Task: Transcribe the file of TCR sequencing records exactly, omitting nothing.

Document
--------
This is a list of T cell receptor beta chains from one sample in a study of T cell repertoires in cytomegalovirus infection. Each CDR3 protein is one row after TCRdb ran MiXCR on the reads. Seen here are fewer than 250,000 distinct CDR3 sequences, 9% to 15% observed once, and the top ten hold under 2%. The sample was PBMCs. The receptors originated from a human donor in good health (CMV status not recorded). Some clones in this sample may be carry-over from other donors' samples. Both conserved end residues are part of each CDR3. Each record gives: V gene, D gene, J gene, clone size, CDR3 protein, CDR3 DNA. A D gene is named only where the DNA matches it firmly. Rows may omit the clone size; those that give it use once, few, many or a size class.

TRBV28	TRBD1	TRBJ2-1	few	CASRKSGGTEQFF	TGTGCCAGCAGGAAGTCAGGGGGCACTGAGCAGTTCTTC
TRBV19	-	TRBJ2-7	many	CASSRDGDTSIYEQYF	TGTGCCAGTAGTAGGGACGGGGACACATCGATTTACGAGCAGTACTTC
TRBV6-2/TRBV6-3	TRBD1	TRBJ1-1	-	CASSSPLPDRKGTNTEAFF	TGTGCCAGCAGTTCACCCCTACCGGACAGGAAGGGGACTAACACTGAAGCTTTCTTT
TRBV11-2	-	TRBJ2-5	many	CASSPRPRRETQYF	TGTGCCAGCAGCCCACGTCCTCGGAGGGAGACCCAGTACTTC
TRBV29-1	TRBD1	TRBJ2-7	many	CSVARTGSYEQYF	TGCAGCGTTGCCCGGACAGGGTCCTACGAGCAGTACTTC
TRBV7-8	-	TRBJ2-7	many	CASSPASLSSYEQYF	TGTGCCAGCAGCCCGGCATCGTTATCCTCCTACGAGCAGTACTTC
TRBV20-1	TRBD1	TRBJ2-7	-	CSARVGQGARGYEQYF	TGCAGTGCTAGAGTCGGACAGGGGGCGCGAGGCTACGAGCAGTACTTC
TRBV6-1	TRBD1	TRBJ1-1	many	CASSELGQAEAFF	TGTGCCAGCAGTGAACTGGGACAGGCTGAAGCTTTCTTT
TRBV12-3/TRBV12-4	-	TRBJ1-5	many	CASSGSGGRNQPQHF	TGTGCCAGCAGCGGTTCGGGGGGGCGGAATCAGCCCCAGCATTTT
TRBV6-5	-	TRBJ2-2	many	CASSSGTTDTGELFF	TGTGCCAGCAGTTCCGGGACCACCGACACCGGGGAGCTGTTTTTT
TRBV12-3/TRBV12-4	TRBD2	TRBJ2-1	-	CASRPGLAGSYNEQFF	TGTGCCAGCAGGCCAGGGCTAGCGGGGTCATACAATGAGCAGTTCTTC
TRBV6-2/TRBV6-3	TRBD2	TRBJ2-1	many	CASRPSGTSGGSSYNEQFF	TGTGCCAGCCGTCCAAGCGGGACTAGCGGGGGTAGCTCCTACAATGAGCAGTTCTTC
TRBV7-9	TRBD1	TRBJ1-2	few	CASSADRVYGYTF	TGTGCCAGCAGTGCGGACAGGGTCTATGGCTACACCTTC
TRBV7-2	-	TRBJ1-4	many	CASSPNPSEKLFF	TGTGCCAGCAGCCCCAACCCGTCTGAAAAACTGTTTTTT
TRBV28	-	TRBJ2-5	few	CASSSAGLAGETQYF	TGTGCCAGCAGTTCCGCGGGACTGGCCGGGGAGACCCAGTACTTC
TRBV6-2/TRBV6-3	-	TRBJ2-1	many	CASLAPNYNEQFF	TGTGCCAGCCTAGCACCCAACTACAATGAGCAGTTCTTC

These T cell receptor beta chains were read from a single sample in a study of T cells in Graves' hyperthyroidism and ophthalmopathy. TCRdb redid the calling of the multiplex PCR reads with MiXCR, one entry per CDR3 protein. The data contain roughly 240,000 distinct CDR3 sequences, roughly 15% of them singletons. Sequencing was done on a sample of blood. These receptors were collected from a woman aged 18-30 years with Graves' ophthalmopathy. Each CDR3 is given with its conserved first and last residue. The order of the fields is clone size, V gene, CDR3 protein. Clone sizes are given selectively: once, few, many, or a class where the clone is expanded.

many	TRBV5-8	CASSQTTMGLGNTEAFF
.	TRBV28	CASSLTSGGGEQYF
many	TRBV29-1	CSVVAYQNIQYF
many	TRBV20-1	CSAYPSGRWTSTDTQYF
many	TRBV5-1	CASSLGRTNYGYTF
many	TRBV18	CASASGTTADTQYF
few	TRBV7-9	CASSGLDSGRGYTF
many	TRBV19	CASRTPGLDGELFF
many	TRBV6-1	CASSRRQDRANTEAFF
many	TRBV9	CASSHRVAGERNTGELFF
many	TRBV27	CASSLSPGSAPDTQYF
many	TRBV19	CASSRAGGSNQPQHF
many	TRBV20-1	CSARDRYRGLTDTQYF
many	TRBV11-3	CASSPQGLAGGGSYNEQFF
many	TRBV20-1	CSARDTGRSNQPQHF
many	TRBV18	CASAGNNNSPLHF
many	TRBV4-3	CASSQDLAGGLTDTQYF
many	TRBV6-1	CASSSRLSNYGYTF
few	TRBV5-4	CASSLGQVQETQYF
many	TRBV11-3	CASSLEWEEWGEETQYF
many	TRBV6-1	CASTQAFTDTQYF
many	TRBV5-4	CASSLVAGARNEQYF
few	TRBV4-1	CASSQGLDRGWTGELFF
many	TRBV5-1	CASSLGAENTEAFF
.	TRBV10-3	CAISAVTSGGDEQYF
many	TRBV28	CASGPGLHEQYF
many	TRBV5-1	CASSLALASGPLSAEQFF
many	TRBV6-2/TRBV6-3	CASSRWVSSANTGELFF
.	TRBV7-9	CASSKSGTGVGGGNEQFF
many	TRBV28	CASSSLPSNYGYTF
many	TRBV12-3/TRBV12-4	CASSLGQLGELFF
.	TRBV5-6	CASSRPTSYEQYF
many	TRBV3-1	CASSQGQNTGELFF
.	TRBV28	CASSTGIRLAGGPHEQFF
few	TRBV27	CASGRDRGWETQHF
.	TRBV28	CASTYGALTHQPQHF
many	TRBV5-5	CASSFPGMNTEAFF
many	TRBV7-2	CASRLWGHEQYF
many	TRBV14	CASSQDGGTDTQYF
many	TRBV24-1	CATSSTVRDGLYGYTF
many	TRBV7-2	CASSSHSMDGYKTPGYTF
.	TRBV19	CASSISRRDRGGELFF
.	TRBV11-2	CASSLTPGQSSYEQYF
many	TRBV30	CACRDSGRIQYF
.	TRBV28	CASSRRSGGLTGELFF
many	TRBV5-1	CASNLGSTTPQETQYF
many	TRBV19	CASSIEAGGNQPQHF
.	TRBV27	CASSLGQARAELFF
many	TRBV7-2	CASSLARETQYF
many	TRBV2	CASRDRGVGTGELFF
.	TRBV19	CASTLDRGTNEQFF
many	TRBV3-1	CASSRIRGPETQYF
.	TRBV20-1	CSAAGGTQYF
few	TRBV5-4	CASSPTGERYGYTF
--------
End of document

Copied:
This is a list of T cell receptor beta chains from one sample in a study of T cell repertoires in cytomegalovirus infection. Each CDR3 protein is one row after TCRdb ran MiXCR on the reads. Seen here are fewer than 250,000 distinct CDR3 sequences, 9% to 15% observed once, and the top ten hold under 2%. The sample was PBMCs. The receptors originated from a human donor in good health (CMV status not recorded). Some clones in this sample may be carry-over from other donors' samples. Both conserved end residues are part of each CDR3. Each record gives: V gene, D gene, J gene, clone size, CDR3 protein, CDR3 DNA. A D gene is named only where the DNA matches it firmly. Rows may omit the clone size; those that give it use once, few, many or a size class.

TRBV28	TRBD1	TRBJ2-1	few	CASRKSGGTEQFF	TGTGCCAGCAGGAAGTCAGGGGGCACTGAGCAGTTCTTC
TRBV19	-	TRBJ2-7	many	CASSRDGDTSIYEQYF	TGTGCCAGTAGTAGGGACGGGGACACATCGATTTACGAGCAGTACTTC
TRBV6-2/TRBV6-3	TRBD1	TRBJ1-1	-	CASSSPLPDRKGTNTEAFF	TGTGCCAGCAGTTCACCCCTACCGGACAGGAAGGGGACTAACACTGAAGCTTTCTTT
TRBV11-2	-	TRBJ2-5	many	CASSPRPRRETQYF	TGTGCCAGCAGCCCACGTCCTCGGAGGGAGACCCAGTACTTC
TRBV29-1	TRBD1	TRBJ2-7	many	CSVARTGSYEQYF	TGCAGCGTTGCCCGGACAGGGTCCTACGAGCAGTACTTC
TRBV7-8	-	TRBJ2-7	many	CASSPASLSSYEQYF	TGTGCCAGCAGCCCGGCATCGTTATCCTCCTACGAGCAGTACTTC
TRBV20-1	TRBD1	TRBJ2-7	-	CSARVGQGARGYEQYF	TGCAGTGCTAGAGTCGGACAGGGGGCGCGAGGCTACGAGCAGTACTTC
TRBV6-1	TRBD1	TRBJ1-1	many	CASSELGQAEAFF	TGTGCCAGCAGTGAACTGGGACAGGCTGAAGCTTTCTTT
TRBV12-3/TRBV12-4	-	TRBJ1-5	many	CASSGSGGRNQPQHF	TGTGCCAGCAGCGGTTCGGGGGGGCGGAATCAGCCCCAGCATTTT
TRBV6-5	-	TRBJ2-2	many	CASSSGTTDTGELFF	TGTGCCAGCAGTTCCGGGACCACCGACACCGGGGAGCTGTTTTTT
TRBV12-3/TRBV12-4	TRBD2	TRBJ2-1	-	CASRPGLAGSYNEQFF	TGTGCCAGCAGGCCAGGGCTAGCGGGGTCATACAATGAGCAGTTCTTC
TRBV6-2/TRBV6-3	TRBD2	TRBJ2-1	many	CASRPSGTSGGSSYNEQFF	TGTGCCAGCCGTCCAAGCGGGACTAGCGGGGGTAGCTCCTACAATGAGCAGTTCTTC
TRBV7-9	TRBD1	TRBJ1-2	few	CASSADRVYGYTF	TGTGCCAGCAGTGCGGACAGGGTCTATGGCTACACCTTC
TRBV7-2	-	TRBJ1-4	many	CASSPNPSEKLFF	TGTGCCAGCAGCCCCAACCCGTCTGAAAAACTGTTTTTT
TRBV28	-	TRBJ2-5	few	CASSSAGLAGETQYF	TGTGCCAGCAGTTCCGCGGGACTGGCCGGGGAGACCCAGTACTTC
TRBV6-2/TRBV6-3	-	TRBJ2-1	many	CASLAPNYNEQFF	TGTGCCAGCCTAGCACCCAACTACAATGAGCAGTTCTTC

These T cell receptor beta chains were read from a single sample in a study of T cells in Graves' hyperthyroidism and ophthalmopathy. TCRdb redid the calling of the multiplex PCR reads with MiXCR, one entry per CDR3 protein. The data contain roughly 240,000 distinct CDR3 sequences, roughly 15% of them singletons. Sequencing was done on a sample of blood. These receptors were collected from a woman aged 18-30 years with Graves' ophthalmopathy. Each CDR3 is given with its conserved first and last residue. The order of the fields is clone size, V gene, CDR3 protein. Clone sizes are given selectively: once, few, many, or a class where the clone is expanded.

many	TRBV5-8	CASSQTTMGLGNTEAFF
.	TRBV28	CASSLTSGGGEQYF
many	TRBV29-1	CSVVAYQNIQYF
many	TRBV20-1	CSAYPSGRWTSTDTQYF
many	TRBV5-1	CASSLGRTNYGYTF
many	TRBV18	CASASGTTADTQYF
few	TRBV7-9	CASSGLDSGRGYTF
many	TRBV19	CASRTPGLDGELFF
many	TRBV6-1	CASSRRQDRANTEAFF
many	TRBV9	CASSHRVAGERNTGELFF
many	TRBV27	CASSLSPGSAPDTQYF
many	TRBV19	CASSRAGGSNQPQHF
many	TRBV20-1	CSARDRYRGLTDTQYF
many	TRBV11-3	CASSPQGLAGGGSYNEQFF
many	TRBV20-1	CSARDTGRSNQPQHF
many	TRBV18	CASAGNNNSPLHF
many	TRBV4-3	CASSQDLAGGLTDTQYF
many	TRBV6-1	CASSSRLSNYGYTF
few	TRBV5-4	CASSLGQVQETQYF
many	TRBV11-3	CASSLEWEEWGEETQYF
many	TRBV6-1	CASTQAFTDTQYF
many	TRBV5-4	CASSLVAGARNEQYF
few	TRBV4-1	CASSQGLDRGWTGELFF
many	TRBV5-1	CASSLGAENTEAFF
.	TRBV10-3	CAISAVTSGGDEQYF
many	TRBV28	CASGPGLHEQYF
many	TRBV5-1	CASSLALASGPLSAEQFF
many	TRBV6-2/TRBV6-3	CASSRWVSSANTGELFF
.	TRBV7-9	CASSKSGTGVGGGNEQFF
many	TRBV28	CASSSLPSNYGYTF
many	TRBV12-3/TRBV12-4	CASSLGQLGELFF
.	TRBV5-6	CASSRPTSYEQYF
many	TRBV3-1	CASSQGQNTGELFF
.	TRBV28	CASSTGIRLAGGPHEQFF
few	TRBV27	CASGRDRGWETQHF
.	TRBV28	CASTYGALTHQPQHF
many	TRBV5-5	CASSFPGMNTEAFF
many	TRBV7-2	CASRLWGHEQYF
many	TRBV14	CASSQDGGTDTQYF
many	TRBV24-1	CATSSTVRDGLYGYTF
many	TRBV7-2	CASSSHSMDGYKTPGYTF
.	TRBV19	CASSISRRDRGGELFF
.	TRBV11-2	CASSLTPGQSSYEQYF
many	TRBV30	CACRDSGRIQYF
.	TRBV28	CASSRRSGGLTGELFF
many	TRBV5-1	CASNLGSTTPQETQYF
many	TRBV19	CASSIEAGGNQPQHF
.	TRBV27	CASSLGQARAELFF
many	TRBV7-2	CASSLARETQYF
many	TRBV2	CASRDRGVGTGELFF
.	TRBV19	CASTLDRGTNEQFF
many	TRBV3-1	CASSRIRGPETQYF
.	TRBV20-1	CSAAGGTQYF
few	TRBV5-4	CASSPTGERYGYTF